Charlie Gray who has built and flown two Defiants sent us the following information:

"I have flown over 50 hrs. since July and found the nose gear steering getting harder and harder to steer. It has never been good but I thought that was normal as #1 was the same. Finally we were unable to steer without using brakes, not good in a crosswind. We have been flying into Merritt Island to see Johnny Murphy and crew for lunch almost every Saturday. Merritt Island has 11 - 29 runway, 3500' with a north crosswind at 15 kts. which makes for a wild landing each time.

I removed the complete nosegear assembly and found NG-11 and NG-12 frozen solid. The cross bolt hole had been elongated by app. 1/4". We made a new NG-12 with 1" dia. tube and put an Oil-Lite bearing inside.

Man, what a difference - - after flying this Defiant for almost 230 hrs., I am convinced that there has always been a problem. We have never had this good control on the ground or in the air. As you know, I put the rudders on the winglets and, although the brake-out force was high at high speeds, the rudders work very well. Now I find the brake-out force much less with more than enough rudder and nose gear control. The friction between NG-11 and NG-12 must have always been high, causing our problem.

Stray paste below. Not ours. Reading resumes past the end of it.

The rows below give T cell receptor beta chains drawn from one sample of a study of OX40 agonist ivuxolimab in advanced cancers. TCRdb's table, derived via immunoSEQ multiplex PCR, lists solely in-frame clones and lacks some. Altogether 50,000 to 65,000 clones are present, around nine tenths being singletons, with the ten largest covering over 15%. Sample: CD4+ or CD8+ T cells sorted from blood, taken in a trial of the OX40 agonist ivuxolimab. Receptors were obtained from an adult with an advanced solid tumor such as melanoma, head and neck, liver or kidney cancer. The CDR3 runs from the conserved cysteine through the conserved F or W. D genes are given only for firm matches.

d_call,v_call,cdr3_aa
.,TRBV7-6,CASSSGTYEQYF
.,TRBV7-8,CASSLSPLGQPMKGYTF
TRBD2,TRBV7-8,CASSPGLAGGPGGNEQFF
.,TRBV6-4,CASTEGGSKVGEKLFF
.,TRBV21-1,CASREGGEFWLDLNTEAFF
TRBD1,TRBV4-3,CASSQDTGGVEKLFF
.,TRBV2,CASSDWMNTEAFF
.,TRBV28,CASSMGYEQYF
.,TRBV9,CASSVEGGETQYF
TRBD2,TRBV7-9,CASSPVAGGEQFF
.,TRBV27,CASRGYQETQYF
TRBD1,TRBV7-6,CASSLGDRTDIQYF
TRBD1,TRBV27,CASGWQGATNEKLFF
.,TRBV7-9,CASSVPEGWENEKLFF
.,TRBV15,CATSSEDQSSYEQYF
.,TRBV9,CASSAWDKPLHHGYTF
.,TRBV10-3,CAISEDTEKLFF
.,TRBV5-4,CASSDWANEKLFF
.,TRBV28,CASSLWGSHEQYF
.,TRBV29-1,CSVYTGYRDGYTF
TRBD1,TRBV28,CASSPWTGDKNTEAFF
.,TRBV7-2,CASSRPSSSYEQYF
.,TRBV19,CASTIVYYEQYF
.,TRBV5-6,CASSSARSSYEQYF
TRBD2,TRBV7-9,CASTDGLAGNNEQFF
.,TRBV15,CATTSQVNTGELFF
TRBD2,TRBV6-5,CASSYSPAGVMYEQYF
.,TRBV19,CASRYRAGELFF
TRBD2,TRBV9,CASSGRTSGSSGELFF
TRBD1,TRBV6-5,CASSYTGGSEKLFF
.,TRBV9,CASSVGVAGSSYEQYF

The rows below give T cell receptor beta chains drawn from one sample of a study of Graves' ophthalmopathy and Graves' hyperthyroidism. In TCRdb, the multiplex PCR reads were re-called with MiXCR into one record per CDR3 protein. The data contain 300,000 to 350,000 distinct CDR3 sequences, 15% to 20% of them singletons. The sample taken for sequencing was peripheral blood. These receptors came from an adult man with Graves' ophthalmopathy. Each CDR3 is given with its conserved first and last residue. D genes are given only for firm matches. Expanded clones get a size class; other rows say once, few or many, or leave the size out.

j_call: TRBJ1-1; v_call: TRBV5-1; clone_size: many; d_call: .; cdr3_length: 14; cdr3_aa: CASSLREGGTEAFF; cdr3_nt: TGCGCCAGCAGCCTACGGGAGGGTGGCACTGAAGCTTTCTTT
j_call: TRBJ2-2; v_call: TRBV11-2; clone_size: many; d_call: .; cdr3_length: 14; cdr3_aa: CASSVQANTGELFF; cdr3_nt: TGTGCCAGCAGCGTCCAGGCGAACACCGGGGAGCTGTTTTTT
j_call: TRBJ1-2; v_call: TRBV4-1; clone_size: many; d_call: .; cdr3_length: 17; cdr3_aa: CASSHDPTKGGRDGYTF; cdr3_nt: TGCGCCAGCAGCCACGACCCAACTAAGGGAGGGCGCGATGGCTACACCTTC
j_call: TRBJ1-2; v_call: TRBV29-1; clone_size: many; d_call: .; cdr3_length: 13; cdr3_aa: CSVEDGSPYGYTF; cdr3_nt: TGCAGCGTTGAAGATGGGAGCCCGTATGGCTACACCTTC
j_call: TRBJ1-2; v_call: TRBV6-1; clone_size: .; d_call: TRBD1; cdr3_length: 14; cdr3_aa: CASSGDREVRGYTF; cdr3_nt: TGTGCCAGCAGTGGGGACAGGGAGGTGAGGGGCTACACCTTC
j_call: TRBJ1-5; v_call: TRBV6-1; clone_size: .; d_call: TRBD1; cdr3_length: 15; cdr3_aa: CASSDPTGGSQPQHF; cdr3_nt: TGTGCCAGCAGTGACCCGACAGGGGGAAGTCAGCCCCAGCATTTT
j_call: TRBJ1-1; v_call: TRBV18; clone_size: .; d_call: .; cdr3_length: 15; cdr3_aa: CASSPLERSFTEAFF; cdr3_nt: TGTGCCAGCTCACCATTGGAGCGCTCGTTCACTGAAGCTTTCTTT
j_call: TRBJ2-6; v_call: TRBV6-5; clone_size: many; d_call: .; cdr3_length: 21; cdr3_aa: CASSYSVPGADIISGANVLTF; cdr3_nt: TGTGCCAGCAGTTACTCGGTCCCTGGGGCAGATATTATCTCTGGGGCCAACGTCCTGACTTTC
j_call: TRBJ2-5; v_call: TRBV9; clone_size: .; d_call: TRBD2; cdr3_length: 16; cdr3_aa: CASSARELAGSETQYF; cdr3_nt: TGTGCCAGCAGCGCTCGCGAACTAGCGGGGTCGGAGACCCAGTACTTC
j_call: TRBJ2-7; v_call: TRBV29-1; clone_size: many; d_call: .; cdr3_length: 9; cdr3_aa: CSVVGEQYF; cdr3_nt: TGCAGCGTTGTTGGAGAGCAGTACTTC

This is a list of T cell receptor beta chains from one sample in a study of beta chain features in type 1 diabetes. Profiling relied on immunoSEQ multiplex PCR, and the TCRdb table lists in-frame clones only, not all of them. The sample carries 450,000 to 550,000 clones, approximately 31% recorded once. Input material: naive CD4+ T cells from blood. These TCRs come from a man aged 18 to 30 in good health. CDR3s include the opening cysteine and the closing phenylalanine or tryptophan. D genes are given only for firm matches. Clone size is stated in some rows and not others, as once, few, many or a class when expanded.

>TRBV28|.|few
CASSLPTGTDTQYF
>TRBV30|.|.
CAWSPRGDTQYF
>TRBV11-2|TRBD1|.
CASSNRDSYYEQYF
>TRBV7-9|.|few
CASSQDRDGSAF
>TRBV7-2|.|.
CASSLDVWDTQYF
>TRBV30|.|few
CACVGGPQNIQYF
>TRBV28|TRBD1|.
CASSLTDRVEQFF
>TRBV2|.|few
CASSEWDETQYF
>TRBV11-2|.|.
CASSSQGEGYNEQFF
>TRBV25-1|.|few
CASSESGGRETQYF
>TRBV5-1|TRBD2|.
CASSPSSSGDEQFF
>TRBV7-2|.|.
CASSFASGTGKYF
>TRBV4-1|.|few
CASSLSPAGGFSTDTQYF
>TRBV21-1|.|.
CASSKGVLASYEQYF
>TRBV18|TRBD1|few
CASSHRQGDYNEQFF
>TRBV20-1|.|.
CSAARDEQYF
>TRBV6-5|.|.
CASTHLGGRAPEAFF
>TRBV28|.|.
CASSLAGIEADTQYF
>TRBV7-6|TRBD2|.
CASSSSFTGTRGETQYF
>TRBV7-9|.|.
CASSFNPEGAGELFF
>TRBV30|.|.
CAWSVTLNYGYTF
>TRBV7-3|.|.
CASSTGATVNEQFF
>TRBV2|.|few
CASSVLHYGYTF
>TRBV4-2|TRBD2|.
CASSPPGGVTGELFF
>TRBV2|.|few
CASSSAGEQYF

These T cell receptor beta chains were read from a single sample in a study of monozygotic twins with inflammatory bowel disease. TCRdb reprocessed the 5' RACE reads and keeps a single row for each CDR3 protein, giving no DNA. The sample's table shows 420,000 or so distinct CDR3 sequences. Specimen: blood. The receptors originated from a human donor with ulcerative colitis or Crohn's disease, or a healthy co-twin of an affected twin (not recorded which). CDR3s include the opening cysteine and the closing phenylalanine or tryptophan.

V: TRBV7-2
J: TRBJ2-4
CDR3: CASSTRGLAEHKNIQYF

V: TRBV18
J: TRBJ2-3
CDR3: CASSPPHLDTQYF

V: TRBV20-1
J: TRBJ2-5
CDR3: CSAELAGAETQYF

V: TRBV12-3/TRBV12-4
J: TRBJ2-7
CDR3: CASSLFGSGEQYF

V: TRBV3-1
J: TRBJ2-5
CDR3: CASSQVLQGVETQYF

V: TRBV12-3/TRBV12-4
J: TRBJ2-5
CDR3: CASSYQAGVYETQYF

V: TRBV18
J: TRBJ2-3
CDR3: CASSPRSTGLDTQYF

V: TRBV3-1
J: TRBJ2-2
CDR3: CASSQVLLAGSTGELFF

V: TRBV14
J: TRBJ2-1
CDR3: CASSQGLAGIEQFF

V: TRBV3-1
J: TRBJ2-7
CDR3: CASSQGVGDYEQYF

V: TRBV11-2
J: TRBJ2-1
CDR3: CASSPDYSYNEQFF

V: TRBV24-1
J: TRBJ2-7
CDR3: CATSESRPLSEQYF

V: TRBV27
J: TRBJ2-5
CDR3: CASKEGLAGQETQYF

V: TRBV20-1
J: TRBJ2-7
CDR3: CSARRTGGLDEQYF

I would recommend this to be a fix on all Defiants."

Editors comment:

Many thanks for the report, Charlie. This is the kind of feedback that is needed for those building

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and flying these airplanes. Your new home on the airpark sounds like a dream. Count on us flying by one of these days!


We continue to hear from at least one builder/flyer each quarter who has had this problem. We have reported on this problem several times in past Canard Pushers yet it continues to happen. The bad part is that each flyer who we hear from acts as though they had never heard of this problem and why weren't we warning people about it?! It is quite frustrating for us at RAF because this is a problem that, frankly, does not need to happen - should never happen, in fact.

If you have a Long-EZ (or know of someone operating a Long-EZ) who is using the heavy duty brakes, this is what must be done to fix this potential problem. You must install heat shields between the axle mounting flange and the glass/epoxy main gear strut. This shield is purely a radiant heat shield and, as such, must be large enough to prevent the hot brake disc from "seeing" the gear strut. A fan-shaped, 1/8" thick aluminum heat shield that extends up above the brake disc by at least 1/2" works fine. You don't need any more than that. We have seen more gear legs damaged in this way than we care to think about and all of them had exactly the same damage: namely, the epoxy had been boiled or vaporized out of the glass strut directly opposite the brake disc. The damage was confined to an area the same shape and size as the disc. The damage can, and does, occur even through fiberfrax insulation. I repeat, this damage is caused by radiating heat from the red hot brake disc and is locally confined to a small section of gear leg directly opposite to and the same shape and size as the disc.